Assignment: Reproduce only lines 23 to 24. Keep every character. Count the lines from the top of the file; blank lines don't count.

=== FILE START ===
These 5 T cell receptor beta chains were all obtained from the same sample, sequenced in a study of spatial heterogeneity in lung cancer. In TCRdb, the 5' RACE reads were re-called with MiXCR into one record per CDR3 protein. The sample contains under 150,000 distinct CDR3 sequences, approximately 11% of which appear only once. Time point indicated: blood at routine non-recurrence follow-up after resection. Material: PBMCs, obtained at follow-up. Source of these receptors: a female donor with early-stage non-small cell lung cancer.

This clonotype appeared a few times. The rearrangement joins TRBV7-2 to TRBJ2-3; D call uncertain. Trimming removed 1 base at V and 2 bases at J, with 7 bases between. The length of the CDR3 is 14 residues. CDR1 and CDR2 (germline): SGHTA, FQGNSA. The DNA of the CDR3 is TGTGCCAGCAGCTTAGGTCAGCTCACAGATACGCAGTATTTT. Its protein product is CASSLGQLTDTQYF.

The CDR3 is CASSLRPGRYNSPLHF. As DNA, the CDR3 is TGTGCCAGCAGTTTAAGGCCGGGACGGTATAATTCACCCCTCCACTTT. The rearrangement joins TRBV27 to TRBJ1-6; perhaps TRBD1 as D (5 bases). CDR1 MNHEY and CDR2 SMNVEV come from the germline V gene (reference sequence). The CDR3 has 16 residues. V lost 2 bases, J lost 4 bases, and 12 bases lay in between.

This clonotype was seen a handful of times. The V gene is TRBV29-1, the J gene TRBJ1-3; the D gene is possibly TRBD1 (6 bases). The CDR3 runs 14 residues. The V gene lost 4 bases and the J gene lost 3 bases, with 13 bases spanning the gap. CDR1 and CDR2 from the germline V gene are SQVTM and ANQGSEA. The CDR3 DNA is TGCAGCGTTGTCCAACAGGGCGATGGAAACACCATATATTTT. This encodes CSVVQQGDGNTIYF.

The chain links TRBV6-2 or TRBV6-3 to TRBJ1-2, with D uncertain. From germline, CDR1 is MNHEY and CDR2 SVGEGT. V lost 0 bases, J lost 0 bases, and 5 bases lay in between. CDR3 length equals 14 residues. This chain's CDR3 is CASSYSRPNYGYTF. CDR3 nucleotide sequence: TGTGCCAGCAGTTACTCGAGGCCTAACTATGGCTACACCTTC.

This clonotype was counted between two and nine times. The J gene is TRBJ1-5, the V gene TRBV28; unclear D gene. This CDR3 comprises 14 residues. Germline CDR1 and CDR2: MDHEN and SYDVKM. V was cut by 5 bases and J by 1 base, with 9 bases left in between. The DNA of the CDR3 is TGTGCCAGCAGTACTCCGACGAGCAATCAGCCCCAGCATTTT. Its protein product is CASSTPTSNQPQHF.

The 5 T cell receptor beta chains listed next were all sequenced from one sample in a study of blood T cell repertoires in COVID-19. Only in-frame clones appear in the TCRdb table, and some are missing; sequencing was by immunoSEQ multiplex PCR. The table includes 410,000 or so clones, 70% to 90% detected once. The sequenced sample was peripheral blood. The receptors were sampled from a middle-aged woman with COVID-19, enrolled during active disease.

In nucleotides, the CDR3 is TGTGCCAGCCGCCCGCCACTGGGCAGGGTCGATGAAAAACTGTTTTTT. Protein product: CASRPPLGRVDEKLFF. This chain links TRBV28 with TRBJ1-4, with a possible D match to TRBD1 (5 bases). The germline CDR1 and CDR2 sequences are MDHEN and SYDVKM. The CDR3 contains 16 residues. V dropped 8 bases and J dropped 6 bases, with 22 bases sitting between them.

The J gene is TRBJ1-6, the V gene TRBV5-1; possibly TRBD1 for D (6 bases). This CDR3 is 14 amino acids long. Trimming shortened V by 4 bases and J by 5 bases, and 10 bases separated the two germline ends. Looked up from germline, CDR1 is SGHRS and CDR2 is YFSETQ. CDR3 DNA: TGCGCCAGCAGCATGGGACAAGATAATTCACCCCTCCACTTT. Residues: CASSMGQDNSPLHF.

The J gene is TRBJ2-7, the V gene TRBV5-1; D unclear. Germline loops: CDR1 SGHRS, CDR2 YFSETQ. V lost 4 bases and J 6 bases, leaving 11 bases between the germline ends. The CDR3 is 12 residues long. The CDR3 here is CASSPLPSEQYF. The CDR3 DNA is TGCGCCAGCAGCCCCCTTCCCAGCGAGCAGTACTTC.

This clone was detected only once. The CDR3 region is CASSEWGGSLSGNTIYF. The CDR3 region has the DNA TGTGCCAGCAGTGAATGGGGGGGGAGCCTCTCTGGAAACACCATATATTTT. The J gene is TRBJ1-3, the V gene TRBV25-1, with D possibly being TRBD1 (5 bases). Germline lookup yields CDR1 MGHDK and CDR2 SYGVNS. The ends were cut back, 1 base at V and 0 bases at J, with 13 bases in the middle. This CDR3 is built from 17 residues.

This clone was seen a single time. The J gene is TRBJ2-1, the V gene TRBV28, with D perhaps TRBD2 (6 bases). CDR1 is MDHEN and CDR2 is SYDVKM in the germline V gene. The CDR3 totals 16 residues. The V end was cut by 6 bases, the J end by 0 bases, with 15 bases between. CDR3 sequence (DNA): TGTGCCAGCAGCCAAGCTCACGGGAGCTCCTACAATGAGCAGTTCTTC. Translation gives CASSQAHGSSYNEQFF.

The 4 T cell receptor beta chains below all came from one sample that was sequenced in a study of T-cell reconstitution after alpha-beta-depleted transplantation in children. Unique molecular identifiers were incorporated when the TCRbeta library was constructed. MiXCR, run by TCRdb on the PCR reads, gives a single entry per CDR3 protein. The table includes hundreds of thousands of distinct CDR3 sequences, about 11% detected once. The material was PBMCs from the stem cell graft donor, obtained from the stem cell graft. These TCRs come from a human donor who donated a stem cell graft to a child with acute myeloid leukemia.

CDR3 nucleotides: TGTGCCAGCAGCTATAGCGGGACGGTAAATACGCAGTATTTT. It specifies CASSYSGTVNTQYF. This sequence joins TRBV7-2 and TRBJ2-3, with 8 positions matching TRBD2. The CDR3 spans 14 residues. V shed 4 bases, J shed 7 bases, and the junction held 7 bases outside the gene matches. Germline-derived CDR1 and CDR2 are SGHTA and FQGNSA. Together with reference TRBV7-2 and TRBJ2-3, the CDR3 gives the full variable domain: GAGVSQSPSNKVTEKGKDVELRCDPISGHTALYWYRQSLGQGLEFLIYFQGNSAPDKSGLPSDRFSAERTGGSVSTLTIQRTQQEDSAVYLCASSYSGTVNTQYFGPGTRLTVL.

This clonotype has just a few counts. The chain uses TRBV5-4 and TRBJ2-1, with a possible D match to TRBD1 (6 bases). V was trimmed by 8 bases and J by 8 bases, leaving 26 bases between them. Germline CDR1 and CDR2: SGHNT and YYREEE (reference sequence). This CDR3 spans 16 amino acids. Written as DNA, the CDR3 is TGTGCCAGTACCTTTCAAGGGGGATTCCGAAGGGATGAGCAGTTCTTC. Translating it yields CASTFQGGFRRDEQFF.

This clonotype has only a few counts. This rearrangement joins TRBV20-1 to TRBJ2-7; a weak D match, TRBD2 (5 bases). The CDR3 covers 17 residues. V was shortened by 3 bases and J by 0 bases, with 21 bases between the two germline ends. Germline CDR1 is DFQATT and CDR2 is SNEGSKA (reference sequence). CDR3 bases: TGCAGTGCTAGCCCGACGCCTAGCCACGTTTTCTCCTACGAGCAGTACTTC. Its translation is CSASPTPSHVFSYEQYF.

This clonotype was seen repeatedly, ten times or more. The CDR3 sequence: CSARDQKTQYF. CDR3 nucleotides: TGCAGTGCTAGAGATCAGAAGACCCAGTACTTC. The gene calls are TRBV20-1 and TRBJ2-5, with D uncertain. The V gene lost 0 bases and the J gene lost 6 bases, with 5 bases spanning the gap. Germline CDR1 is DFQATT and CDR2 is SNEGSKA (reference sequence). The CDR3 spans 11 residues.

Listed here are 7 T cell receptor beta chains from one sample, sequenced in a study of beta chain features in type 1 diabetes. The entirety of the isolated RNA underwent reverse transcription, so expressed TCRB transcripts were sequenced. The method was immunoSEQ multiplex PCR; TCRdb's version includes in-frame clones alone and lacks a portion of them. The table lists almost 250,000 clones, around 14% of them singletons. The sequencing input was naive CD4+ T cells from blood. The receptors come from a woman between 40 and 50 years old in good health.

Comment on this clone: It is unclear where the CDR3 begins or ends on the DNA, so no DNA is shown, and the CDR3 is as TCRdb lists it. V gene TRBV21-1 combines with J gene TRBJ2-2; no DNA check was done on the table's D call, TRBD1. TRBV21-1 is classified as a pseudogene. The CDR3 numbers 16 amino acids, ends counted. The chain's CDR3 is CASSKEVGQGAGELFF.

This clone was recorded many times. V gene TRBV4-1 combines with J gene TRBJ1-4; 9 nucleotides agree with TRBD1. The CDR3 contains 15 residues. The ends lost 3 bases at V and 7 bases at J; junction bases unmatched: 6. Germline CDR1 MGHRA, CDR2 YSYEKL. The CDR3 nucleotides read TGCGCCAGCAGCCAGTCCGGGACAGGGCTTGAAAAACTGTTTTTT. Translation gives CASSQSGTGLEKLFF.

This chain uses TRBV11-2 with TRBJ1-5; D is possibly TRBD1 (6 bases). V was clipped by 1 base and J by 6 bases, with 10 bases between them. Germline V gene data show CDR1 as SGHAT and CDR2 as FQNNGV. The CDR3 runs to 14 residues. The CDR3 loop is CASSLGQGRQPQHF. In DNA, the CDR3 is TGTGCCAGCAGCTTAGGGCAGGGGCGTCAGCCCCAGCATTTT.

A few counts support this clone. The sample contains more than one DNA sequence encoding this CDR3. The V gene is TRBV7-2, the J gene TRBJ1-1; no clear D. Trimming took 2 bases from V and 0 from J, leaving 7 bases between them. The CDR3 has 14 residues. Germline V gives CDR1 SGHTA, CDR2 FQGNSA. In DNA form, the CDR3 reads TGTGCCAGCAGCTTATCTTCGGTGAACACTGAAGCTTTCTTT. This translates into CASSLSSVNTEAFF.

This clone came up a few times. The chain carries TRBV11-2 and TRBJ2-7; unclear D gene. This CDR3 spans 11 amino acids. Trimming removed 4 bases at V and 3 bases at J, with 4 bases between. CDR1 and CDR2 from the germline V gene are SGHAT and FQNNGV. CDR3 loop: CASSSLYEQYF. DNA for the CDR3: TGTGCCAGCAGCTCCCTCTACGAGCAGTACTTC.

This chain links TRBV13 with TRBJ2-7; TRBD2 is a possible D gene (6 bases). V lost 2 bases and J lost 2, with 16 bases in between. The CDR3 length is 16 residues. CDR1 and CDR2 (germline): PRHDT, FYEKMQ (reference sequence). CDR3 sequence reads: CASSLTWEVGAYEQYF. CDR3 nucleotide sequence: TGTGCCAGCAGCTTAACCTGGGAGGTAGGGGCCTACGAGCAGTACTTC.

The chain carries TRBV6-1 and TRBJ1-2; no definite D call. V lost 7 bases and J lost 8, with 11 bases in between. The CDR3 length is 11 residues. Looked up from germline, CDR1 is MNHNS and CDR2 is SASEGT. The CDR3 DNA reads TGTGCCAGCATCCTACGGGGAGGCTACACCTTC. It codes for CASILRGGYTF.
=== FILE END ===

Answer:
This clone came up a few times. The chain carries TRBV11-2 and TRBJ2-7; unclear D gene. This CDR3 spans 11 amino acids. Trimming removed 4 bases at V and 3 bases at J, with 4 bases between. CDR1 and CDR2 from the germline V gene are SGHAT and FQNNGV. CDR3 loop: CASSSLYEQYF. DNA for the CDR3: TGTGCCAGCAGCTCCCTCTACGAGCAGTACTTC.

This chain links TRBV13 with TRBJ2-7; TRBD2 is a possible D gene (6 bases). V lost 2 bases and J lost 2, with 16 bases in between. The CDR3 length is 16 residues. CDR1 and CDR2 (germline): PRHDT, FYEKMQ (reference sequence). CDR3 sequence reads: CASSLTWEVGAYEQYF. CDR3 nucleotide sequence: TGTGCCAGCAGCTTAACCTGGGAGGTAGGGGCCTACGAGCAGTACTTC.